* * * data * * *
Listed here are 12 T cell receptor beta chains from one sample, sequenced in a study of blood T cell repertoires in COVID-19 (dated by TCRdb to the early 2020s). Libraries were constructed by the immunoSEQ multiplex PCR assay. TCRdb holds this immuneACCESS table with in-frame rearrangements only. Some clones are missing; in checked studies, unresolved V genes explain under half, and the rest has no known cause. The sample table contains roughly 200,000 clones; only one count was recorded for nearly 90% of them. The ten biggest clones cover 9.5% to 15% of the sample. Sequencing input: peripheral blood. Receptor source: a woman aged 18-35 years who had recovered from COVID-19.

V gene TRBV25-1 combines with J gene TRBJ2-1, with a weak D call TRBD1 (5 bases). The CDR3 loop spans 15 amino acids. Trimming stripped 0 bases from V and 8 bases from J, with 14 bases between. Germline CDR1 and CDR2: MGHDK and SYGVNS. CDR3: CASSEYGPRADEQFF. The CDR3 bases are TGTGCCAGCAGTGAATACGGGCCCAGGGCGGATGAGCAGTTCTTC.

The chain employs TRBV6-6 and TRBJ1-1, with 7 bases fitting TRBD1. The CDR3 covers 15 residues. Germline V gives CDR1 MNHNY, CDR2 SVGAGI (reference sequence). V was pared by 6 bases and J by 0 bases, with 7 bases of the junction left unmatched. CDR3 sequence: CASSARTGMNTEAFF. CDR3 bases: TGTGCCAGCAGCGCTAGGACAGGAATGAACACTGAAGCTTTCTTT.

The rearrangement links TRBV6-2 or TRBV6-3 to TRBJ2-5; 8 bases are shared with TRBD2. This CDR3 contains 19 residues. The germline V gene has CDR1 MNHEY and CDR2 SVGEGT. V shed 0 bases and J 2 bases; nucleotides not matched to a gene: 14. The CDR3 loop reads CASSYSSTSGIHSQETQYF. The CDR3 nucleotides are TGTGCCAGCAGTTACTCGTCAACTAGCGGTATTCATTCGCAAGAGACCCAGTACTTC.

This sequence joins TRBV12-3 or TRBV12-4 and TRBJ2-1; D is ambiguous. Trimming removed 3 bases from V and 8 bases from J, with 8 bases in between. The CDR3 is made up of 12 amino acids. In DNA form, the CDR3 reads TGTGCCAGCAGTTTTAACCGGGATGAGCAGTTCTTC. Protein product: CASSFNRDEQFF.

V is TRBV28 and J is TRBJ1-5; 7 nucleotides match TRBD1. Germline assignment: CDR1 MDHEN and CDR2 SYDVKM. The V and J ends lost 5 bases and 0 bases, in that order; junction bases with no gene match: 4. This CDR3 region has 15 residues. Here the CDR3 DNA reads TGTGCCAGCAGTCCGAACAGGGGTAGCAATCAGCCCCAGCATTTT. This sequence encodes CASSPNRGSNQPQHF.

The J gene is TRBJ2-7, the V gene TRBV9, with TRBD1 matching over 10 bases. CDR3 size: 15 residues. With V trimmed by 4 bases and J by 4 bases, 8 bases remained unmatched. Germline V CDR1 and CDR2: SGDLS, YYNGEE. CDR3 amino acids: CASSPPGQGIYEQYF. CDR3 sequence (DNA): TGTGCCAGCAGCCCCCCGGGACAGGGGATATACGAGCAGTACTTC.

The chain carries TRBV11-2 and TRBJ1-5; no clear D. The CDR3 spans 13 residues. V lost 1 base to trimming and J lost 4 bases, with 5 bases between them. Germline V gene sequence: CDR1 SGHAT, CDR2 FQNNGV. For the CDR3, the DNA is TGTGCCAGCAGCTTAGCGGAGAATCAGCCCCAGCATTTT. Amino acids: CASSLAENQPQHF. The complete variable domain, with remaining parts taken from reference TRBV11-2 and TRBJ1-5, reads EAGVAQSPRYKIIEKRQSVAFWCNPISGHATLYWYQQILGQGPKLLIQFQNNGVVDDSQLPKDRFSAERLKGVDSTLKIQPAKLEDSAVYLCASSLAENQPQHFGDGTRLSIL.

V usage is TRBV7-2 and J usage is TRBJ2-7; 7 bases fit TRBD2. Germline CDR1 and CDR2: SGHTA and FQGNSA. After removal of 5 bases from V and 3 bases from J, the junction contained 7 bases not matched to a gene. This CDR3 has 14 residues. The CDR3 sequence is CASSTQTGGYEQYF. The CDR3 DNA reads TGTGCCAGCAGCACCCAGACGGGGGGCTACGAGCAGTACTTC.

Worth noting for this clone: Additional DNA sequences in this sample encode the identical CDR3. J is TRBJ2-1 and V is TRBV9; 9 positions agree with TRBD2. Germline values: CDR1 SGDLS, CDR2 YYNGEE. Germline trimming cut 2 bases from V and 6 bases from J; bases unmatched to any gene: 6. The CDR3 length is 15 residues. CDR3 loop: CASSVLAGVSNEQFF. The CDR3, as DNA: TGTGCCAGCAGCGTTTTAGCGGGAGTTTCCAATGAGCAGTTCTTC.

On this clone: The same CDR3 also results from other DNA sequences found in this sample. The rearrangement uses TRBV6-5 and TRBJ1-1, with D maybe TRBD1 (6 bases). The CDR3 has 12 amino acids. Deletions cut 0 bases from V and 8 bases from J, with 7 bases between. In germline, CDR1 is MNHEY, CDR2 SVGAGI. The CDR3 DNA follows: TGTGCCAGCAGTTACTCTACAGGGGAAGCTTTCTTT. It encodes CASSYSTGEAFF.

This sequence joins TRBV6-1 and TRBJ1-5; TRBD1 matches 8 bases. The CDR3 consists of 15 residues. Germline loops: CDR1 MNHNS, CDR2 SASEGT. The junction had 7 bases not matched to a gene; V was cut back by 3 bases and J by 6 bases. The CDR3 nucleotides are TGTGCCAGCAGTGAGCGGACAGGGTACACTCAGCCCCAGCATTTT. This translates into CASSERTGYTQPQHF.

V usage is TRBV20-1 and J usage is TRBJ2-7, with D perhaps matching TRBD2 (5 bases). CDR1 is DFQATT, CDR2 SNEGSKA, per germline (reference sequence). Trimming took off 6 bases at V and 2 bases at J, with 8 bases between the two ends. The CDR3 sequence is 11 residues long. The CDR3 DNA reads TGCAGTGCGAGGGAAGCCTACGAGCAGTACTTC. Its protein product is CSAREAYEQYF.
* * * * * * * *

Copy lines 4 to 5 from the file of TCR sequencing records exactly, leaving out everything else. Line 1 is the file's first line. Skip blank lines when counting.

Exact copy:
The rearrangement links TRBV6-2 or TRBV6-3 to TRBJ2-5; 8 bases are shared with TRBD2. This CDR3 contains 19 residues. The germline V gene has CDR1 MNHEY and CDR2 SVGEGT. V shed 0 bases and J 2 bases; nucleotides not matched to a gene: 14. The CDR3 loop reads CASSYSSTSGIHSQETQYF. The CDR3 nucleotides are TGTGCCAGCAGTTACTCGTCAACTAGCGGTATTCATTCGCAAGAGACCCAGTACTTC.

This sequence joins TRBV12-3 or TRBV12-4 and TRBJ2-1; D is ambiguous. Trimming removed 3 bases from V and 8 bases from J, with 8 bases in between. The CDR3 is made up of 12 amino acids. In DNA form, the CDR3 reads TGTGCCAGCAGTTTTAACCGGGATGAGCAGTTCTTC. Protein product: CASSFNRDEQFF.